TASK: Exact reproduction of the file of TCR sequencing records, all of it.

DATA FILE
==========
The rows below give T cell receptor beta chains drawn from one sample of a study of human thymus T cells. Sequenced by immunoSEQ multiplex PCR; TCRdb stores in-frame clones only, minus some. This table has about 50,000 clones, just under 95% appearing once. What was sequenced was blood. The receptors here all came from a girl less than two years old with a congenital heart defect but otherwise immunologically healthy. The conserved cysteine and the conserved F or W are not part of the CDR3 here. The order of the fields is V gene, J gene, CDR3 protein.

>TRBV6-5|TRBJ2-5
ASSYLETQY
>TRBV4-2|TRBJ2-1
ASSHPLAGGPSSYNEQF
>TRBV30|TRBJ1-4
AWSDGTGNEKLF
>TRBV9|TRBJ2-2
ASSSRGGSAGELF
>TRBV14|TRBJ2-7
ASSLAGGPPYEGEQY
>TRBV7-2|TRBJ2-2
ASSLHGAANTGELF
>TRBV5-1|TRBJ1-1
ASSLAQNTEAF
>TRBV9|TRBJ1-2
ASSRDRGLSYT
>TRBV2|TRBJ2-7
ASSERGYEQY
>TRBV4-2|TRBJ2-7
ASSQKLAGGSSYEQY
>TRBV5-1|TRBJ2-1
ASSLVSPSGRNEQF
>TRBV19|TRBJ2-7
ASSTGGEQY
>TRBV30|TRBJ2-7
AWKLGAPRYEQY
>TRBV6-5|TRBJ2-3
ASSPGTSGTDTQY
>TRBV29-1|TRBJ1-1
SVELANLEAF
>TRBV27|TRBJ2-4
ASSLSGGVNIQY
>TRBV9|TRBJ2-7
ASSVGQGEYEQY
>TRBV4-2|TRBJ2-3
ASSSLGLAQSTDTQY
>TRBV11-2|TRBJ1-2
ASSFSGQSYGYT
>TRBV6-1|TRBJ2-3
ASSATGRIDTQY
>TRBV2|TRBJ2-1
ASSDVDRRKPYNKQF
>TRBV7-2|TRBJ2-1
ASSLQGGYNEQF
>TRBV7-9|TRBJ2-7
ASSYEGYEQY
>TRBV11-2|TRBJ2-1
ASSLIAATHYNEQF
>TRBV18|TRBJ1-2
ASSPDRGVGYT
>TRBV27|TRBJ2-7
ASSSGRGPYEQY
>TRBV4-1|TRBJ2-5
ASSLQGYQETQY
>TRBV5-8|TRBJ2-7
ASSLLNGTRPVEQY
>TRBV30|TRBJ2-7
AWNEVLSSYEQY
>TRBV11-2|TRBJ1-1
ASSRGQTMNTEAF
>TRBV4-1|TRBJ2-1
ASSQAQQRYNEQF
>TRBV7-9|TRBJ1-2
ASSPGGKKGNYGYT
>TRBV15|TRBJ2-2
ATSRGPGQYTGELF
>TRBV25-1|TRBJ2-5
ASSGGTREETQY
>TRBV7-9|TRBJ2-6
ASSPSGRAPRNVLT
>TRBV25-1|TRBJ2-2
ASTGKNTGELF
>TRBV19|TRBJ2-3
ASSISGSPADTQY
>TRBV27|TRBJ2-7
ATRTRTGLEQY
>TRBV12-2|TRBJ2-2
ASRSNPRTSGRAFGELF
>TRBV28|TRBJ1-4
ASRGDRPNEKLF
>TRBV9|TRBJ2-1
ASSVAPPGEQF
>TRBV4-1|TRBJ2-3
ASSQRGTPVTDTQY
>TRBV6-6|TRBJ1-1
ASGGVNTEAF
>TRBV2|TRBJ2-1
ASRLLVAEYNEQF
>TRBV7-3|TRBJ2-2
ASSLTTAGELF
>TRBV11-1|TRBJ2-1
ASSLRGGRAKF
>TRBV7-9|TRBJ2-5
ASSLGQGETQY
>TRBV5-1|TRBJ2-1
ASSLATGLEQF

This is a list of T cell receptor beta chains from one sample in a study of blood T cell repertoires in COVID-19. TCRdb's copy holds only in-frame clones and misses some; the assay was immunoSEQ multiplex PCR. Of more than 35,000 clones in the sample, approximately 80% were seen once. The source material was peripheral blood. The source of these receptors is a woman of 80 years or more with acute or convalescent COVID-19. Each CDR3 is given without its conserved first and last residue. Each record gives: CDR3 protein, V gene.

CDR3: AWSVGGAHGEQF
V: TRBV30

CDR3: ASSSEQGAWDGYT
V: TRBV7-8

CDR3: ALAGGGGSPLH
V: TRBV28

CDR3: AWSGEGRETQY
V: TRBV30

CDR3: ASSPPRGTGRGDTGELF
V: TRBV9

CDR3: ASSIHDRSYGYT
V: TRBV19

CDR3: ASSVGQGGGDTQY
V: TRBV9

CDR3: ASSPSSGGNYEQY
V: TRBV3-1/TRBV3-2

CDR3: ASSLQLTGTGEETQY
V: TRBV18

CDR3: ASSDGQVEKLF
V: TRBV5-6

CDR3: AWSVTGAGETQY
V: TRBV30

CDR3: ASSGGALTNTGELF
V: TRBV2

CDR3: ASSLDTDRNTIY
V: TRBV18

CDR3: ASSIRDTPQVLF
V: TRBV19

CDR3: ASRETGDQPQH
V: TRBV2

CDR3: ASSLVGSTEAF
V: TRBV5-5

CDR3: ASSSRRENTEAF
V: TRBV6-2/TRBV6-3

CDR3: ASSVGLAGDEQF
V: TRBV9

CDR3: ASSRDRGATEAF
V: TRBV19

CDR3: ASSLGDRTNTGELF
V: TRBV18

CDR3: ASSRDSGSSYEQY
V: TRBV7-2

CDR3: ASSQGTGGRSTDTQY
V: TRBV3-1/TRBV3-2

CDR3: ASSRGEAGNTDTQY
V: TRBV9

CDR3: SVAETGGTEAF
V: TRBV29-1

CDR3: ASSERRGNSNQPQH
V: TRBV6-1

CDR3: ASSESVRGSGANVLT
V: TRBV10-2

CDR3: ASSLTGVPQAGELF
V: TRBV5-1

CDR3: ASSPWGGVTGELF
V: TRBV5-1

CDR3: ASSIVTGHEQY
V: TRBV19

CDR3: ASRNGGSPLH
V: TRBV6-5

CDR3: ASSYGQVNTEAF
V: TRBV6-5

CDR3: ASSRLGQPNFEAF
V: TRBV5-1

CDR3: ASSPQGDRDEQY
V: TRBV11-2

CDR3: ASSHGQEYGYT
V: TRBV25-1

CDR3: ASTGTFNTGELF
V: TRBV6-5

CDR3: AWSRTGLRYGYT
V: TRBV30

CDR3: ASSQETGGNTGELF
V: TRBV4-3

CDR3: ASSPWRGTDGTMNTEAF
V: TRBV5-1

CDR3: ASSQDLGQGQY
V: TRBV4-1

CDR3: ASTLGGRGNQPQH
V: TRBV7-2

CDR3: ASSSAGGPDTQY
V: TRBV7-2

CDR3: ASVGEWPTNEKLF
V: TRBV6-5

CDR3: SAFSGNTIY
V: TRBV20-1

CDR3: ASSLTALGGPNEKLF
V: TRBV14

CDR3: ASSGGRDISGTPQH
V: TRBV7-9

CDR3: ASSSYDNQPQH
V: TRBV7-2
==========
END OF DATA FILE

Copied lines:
The rows below give T cell receptor beta chains drawn from one sample of a study of human thymus T cells. Sequenced by immunoSEQ multiplex PCR; TCRdb stores in-frame clones only, minus some. This table has about 50,000 clones, just under 95% appearing once. What was sequenced was blood. The receptors here all came from a girl less than two years old with a congenital heart defect but otherwise immunologically healthy. The conserved cysteine and the conserved F or W are not part of the CDR3 here. The order of the fields is V gene, J gene, CDR3 protein.

>TRBV6-5|TRBJ2-5
ASSYLETQY
>TRBV4-2|TRBJ2-1
ASSHPLAGGPSSYNEQF
>TRBV30|TRBJ1-4
AWSDGTGNEKLF
>TRBV9|TRBJ2-2
ASSSRGGSAGELF
>TRBV14|TRBJ2-7
ASSLAGGPPYEGEQY
>TRBV7-2|TRBJ2-2
ASSLHGAANTGELF
>TRBV5-1|TRBJ1-1
ASSLAQNTEAF
>TRBV9|TRBJ1-2
ASSRDRGLSYT
>TRBV2|TRBJ2-7
ASSERGYEQY
>TRBV4-2|TRBJ2-7
ASSQKLAGGSSYEQY
>TRBV5-1|TRBJ2-1
ASSLVSPSGRNEQF
>TRBV19|TRBJ2-7
ASSTGGEQY
>TRBV30|TRBJ2-7
AWKLGAPRYEQY
>TRBV6-5|TRBJ2-3
ASSPGTSGTDTQY
>TRBV29-1|TRBJ1-1
SVELANLEAF
>TRBV27|TRBJ2-4
ASSLSGGVNIQY
>TRBV9|TRBJ2-7
ASSVGQGEYEQY
>TRBV4-2|TRBJ2-3
ASSSLGLAQSTDTQY
>TRBV11-2|TRBJ1-2
ASSFSGQSYGYT
>TRBV6-1|TRBJ2-3
ASSATGRIDTQY
>TRBV2|TRBJ2-1
ASSDVDRRKPYNKQF
>TRBV7-2|TRBJ2-1
ASSLQGGYNEQF
>TRBV7-9|TRBJ2-7
ASSYEGYEQY
>TRBV11-2|TRBJ2-1
ASSLIAATHYNEQF
>TRBV18|TRBJ1-2
ASSPDRGVGYT
>TRBV27|TRBJ2-7
ASSSGRGPYEQY
>TRBV4-1|TRBJ2-5
ASSLQGYQETQY
>TRBV5-8|TRBJ2-7
ASSLLNGTRPVEQY
>TRBV30|TRBJ2-7
AWNEVLSSYEQY
>TRBV11-2|TRBJ1-1
ASSRGQTMNTEAF
>TRBV4-1|TRBJ2-1
ASSQAQQRYNEQF
>TRBV7-9|TRBJ1-2
ASSPGGKKGNYGYT
>TRBV15|TRBJ2-2
ATSRGPGQYTGELF
>TRBV25-1|TRBJ2-5
ASSGGTREETQY
>TRBV7-9|TRBJ2-6
ASSPSGRAPRNVLT
>TRBV25-1|TRBJ2-2
ASTGKNTGELF
>TRBV19|TRBJ2-3
ASSISGSPADTQY
>TRBV27|TRBJ2-7
ATRTRTGLEQY
>TRBV12-2|TRBJ2-2
ASRSNPRTSGRAFGELF
>TRBV28|TRBJ1-4
ASRGDRPNEKLF
>TRBV9|TRBJ2-1
ASSVAPPGEQF
>TRBV4-1|TRBJ2-3
ASSQRGTPVTDTQY
>TRBV6-6|TRBJ1-1
ASGGVNTEAF
>TRBV2|TRBJ2-1
ASRLLVAEYNEQF
>TRBV7-3|TRBJ2-2
ASSLTTAGELF
>TRBV11-1|TRBJ2-1
ASSLRGGRAKF
>TRBV7-9|TRBJ2-5
ASSLGQGETQY
>TRBV5-1|TRBJ2-1
ASSLATGLEQF

This is a list of T cell receptor beta chains from one sample in a study of blood T cell repertoires in COVID-19. TCRdb's copy holds only in-frame clones and misses some; the assay was immunoSEQ multiplex PCR. Of more than 35,000 clones in the sample, approximately 80% were seen once. The source material was peripheral blood. The source of these receptors is a woman of 80 years or more with acute or convalescent COVID-19. Each CDR3 is given without its conserved first and last residue. Each record gives: CDR3 protein, V gene.

CDR3: AWSVGGAHGEQF
V: TRBV30

CDR3: ASSSEQGAWDGYT
V: TRBV7-8

CDR3: ALAGGGGSPLH
V: TRBV28

CDR3: AWSGEGRETQY
V: TRBV30

CDR3: ASSPPRGTGRGDTGELF
V: TRBV9

CDR3: ASSIHDRSYGYT
V: TRBV19

CDR3: ASSVGQGGGDTQY
V: TRBV9

CDR3: ASSPSSGGNYEQY
V: TRBV3-1/TRBV3-2

CDR3: ASSLQLTGTGEETQY
V: TRBV18

CDR3: ASSDGQVEKLF
V: TRBV5-6

CDR3: AWSVTGAGETQY
V: TRBV30

CDR3: ASSGGALTNTGELF
V: TRBV2

CDR3: ASSLDTDRNTIY
V: TRBV18

CDR3: ASSIRDTPQVLF
V: TRBV19

CDR3: ASRETGDQPQH
V: TRBV2

CDR3: ASSLVGSTEAF
V: TRBV5-5

CDR3: ASSSRRENTEAF
V: TRBV6-2/TRBV6-3

CDR3: ASSVGLAGDEQF
V: TRBV9

CDR3: ASSRDRGATEAF
V: TRBV19

CDR3: ASSLGDRTNTGELF
V: TRBV18

CDR3: ASSRDSGSSYEQY
V: TRBV7-2

CDR3: ASSQGTGGRSTDTQY
V: TRBV3-1/TRBV3-2

CDR3: ASSRGEAGNTDTQY
V: TRBV9

CDR3: SVAETGGTEAF
V: TRBV29-1

CDR3: ASSERRGNSNQPQH
V: TRBV6-1

CDR3: ASSESVRGSGANVLT
V: TRBV10-2

CDR3: ASSLTGVPQAGELF
V: TRBV5-1

CDR3: ASSPWGGVTGELF
V: TRBV5-1

CDR3: ASSIVTGHEQY
V: TRBV19

CDR3: ASRNGGSPLH
V: TRBV6-5

CDR3: ASSYGQVNTEAF
V: TRBV6-5

CDR3: ASSRLGQPNFEAF
V: TRBV5-1

CDR3: ASSPQGDRDEQY
V: TRBV11-2

CDR3: ASSHGQEYGYT
V: TRBV25-1

CDR3: ASTGTFNTGELF
V: TRBV6-5

CDR3: AWSRTGLRYGYT
V: TRBV30

CDR3: ASSQETGGNTGELF
V: TRBV4-3

CDR3: ASSPWRGTDGTMNTEAF
V: TRBV5-1

CDR3: ASSQDLGQGQY
V: TRBV4-1

CDR3: ASTLGGRGNQPQH
V: TRBV7-2

CDR3: ASSSAGGPDTQY
V: TRBV7-2

CDR3: ASVGEWPTNEKLF
V: TRBV6-5

CDR3: SAFSGNTIY
V: TRBV20-1

CDR3: ASSLTALGGPNEKLF
V: TRBV14

CDR3: ASSGGRDISGTPQH
V: TRBV7-9

CDR3: ASSSYDNQPQH
V: TRBV7-2